When eighteen year old, Jena Grayson witnesses the death of her father at a competition, she sees her Olympic dreams slipping through her fingers. Feeling abandoned and alone, she no longer cares to ride and retreats into her own silence while seeking refuge at her uncle's farm. With her own horse in tow, perhaps it is there that she can overcome her past.
Luke Thomas is at the farm for his own reasons, but when he meets Jena, he finds someone hurting just as much as he is. Determined to be the one to break her silence, Luke spends as much time as he can with her. As they are drawn together by their shared love of horses and a history of grief, will these two lost souls be brave enough to fall and together land on their feet?
The Impossible Art of Falling explores the ways in which we overcome grief, the healing power of horses, and the importance of love. The Impossible Art of Falling is the first book in the Impossible Art Series.
So I feel like I need to start this by letting everyone know that the author of this book is my best friend. Which I imagine might make some of you think that my review is biased. It might be a little, but there are other authors out there who I'm friends with who were not so pleased when I wrote unfavorable reviews of their books. What I'm saying is that if I didn't like this book, or if there were technical issues that overwhelmed me while reading it, I would say so... and I did. I've been reading this book for months. Sara sent me this one to Beta read forever ago and I instantly loved the story. Sure there were glitches and things that had to be hammered out and cleaned up, but if the story is good, you can work with the rest. Sara definitely worked the rest and the result is a really fabulous book and I'm so proud of the final product.
So with that out of the way.... about this book. I love it. I love the characters and I've been invested in how it all works out from day one. If you are a horse person you will instantly recognize that Sara is one as well, as only someone who really knows and loves horses would be able to get all that stuff spot on. I know that when I read and I come across something that I know how to do, but is misrepresented in the book, it totally takes me out of it. There is none of that here, especially on the ranch, which is my home turf. For me the parts on the farm were instantly relatable, more so then anything to do with the show world, mostly because that is so out of my wheel house that I wasn't sure how that world works. Still, it all rings true, Sara's words paint a very clear picture of what life is like for Jena and Luke and I could picture myself there watching it happen.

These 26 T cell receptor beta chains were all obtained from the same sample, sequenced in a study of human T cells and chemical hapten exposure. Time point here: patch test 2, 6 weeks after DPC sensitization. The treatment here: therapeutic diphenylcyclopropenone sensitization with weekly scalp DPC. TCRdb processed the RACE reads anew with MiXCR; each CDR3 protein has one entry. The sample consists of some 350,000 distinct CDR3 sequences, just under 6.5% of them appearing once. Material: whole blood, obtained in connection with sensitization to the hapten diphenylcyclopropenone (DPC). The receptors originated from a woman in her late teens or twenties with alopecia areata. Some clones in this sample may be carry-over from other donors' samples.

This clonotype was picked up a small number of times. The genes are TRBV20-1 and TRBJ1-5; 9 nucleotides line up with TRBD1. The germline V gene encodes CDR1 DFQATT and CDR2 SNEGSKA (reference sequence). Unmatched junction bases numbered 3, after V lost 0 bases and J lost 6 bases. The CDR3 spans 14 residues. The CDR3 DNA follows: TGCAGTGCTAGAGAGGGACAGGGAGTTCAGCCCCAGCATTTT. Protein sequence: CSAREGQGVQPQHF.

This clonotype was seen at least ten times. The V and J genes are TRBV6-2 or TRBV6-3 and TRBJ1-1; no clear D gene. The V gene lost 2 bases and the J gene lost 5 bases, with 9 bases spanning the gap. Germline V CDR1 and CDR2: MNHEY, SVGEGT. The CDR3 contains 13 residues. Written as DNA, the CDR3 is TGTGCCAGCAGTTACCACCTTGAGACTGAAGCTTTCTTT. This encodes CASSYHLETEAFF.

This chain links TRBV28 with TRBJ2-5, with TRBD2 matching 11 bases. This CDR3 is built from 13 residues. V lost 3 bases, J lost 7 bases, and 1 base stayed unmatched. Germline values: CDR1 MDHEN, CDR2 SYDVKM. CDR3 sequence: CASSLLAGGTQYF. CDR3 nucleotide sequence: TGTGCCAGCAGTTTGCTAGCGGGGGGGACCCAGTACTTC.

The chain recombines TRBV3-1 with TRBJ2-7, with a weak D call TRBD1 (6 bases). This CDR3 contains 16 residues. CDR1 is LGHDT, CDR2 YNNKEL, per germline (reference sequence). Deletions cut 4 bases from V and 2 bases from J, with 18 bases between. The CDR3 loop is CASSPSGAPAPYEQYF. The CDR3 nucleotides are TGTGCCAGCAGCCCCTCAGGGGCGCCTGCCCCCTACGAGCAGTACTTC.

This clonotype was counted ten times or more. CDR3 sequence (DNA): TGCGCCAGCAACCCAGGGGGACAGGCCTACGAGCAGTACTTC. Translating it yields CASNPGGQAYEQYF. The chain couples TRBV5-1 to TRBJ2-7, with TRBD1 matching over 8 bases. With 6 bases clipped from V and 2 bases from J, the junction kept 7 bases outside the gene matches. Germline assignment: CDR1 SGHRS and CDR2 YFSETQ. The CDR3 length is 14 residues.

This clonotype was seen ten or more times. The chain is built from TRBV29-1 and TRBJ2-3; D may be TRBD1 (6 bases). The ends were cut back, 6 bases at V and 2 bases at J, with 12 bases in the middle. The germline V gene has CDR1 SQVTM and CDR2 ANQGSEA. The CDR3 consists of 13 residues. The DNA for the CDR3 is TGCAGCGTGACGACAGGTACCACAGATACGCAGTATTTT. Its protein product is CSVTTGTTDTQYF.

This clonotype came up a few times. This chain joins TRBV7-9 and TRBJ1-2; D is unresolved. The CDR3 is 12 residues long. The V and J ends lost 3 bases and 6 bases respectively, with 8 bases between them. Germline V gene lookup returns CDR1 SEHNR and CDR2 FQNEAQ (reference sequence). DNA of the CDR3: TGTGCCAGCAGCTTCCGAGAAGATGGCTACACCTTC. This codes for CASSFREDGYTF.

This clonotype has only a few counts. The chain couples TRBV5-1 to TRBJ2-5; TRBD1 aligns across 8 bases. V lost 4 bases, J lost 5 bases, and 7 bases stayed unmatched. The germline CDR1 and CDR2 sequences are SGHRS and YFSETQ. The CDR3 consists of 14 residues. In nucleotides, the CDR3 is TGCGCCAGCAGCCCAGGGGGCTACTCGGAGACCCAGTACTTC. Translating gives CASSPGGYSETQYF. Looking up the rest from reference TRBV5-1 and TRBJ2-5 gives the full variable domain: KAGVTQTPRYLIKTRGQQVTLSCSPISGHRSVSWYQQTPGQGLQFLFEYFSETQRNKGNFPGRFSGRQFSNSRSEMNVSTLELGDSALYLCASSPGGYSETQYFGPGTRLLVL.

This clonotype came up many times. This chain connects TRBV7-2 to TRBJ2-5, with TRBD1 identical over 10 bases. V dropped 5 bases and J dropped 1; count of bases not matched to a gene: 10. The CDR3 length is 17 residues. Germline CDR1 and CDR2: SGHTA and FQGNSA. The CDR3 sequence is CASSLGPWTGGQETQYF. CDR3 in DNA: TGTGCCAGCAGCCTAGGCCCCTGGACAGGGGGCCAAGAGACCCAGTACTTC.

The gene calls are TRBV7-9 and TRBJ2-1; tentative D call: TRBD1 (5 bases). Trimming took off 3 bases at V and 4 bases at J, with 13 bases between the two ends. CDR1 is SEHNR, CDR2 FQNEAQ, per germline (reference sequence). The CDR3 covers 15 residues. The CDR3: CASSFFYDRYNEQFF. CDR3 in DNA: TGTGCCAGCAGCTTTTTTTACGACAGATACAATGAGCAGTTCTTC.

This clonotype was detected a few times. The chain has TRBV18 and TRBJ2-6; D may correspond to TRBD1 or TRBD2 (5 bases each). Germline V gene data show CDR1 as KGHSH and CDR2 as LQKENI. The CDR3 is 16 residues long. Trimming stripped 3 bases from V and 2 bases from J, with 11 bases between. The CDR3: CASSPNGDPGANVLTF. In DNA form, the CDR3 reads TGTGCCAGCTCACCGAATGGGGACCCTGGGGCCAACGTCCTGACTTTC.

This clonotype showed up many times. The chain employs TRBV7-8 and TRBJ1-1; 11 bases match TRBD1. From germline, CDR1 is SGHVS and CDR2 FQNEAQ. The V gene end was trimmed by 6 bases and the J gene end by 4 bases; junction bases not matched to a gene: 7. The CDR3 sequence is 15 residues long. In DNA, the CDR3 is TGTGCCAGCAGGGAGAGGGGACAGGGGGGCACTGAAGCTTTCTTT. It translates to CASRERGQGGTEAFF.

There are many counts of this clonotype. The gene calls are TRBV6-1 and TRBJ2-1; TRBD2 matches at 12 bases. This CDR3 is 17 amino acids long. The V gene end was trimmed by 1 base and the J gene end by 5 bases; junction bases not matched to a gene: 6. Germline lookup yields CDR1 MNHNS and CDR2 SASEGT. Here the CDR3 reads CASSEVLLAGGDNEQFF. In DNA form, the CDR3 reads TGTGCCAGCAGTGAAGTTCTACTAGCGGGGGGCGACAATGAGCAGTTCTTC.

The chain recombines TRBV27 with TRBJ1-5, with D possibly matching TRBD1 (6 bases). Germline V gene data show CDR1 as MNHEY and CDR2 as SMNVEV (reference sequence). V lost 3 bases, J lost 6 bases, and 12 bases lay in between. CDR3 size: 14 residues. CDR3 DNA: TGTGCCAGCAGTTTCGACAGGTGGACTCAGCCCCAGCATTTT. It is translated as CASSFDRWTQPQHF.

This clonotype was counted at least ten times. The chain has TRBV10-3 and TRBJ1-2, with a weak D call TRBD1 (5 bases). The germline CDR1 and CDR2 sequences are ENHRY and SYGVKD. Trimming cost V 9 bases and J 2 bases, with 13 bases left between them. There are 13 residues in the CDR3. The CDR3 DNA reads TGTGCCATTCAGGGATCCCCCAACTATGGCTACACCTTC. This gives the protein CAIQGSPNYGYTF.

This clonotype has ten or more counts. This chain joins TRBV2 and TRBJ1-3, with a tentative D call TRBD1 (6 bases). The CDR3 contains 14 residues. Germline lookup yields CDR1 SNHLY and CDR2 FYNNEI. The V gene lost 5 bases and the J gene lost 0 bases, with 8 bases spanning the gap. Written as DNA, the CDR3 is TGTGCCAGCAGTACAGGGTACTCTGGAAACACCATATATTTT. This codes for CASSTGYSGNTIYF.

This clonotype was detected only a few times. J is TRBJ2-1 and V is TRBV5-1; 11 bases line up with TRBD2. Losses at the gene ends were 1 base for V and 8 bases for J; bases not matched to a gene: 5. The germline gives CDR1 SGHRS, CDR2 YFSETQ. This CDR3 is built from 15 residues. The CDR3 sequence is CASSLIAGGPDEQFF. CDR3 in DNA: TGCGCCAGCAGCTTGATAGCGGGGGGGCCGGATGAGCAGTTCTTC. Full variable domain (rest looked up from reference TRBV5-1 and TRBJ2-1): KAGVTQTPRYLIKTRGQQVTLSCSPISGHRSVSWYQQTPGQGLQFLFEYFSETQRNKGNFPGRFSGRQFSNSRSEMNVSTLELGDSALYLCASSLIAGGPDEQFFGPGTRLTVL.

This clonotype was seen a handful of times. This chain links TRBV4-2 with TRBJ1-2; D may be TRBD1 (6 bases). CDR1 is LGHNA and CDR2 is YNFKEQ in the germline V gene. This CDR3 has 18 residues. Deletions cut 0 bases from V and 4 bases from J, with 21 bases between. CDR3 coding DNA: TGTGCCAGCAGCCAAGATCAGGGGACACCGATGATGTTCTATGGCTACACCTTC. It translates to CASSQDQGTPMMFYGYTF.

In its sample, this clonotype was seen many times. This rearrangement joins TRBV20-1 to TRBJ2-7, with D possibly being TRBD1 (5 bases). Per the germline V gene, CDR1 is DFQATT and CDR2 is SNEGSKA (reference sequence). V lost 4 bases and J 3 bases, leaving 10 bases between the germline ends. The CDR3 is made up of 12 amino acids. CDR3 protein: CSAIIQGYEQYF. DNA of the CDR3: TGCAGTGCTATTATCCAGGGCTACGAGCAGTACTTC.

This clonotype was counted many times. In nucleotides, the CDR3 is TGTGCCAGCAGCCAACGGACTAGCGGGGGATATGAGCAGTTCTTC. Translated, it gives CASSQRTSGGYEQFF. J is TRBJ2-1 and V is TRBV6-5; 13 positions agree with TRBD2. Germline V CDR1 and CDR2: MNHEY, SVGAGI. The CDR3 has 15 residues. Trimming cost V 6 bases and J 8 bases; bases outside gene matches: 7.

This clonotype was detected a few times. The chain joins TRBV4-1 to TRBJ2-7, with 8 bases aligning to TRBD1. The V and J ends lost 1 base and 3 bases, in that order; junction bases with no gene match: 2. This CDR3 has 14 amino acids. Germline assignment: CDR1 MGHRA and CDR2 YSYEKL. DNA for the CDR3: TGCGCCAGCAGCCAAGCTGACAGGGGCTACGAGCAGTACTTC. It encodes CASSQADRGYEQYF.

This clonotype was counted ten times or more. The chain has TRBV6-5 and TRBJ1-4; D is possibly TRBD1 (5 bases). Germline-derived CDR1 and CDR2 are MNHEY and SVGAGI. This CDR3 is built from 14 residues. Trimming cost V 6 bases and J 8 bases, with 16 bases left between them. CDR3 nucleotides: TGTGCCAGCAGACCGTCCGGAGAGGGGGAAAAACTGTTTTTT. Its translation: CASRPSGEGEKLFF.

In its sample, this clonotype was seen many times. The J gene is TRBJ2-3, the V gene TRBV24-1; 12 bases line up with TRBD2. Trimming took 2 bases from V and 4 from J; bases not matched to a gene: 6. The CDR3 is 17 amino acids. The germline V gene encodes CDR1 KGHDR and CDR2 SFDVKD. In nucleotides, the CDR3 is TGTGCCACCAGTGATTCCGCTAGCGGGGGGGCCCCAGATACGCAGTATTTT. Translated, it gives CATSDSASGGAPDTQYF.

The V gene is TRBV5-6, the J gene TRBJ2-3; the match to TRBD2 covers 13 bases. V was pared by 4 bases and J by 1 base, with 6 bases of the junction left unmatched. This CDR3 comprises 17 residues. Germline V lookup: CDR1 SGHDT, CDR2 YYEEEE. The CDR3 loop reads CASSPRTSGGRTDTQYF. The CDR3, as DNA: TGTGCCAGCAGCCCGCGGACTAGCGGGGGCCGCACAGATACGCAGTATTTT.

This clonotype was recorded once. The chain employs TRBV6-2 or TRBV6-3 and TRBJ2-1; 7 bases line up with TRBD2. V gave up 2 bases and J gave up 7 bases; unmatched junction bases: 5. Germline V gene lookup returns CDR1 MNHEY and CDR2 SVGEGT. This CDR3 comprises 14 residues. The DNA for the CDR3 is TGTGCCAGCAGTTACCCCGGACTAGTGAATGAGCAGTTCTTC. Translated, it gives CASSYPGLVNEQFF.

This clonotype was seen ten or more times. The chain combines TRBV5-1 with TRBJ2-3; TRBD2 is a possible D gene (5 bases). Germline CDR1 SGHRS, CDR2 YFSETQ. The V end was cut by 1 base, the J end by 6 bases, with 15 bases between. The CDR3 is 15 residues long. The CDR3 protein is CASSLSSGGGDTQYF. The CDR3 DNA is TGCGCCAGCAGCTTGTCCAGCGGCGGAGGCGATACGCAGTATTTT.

The plot is also spot on, coming back from an accident, or watching someone else have one, is hard. It can take years to get it back, and it's worse because you know that it's something you can do... but you can't get your heart back in it. Watching Jena and Luke help each other get past the pain was great. I loved that there was more to the story then just these two as well. Sure, Jena and Luke might have found a way to heal each other alone, but at it's heart, this book is about a family and how family can knock you down and lift you up when you fall. Without the pain of her father's death and her mothers absence, without Luke's family history looming in the distance, without her aunt and uncle opening their home, without the affections of the other man and without the unconditional love of her horse, this story would fall apart. Jena and Luke both need more then just each other to be whole again and I think Sara managed to weave those threads together in a way that shows you how love can heal and how some scars, no matter how painful, are still part of your story.
I've already made several friends buy this book, and I'd recommend it to anyone who likes horses, who loves a story about overcoming obstacles and anyone who is a fan of love and seeing it win out in the end.
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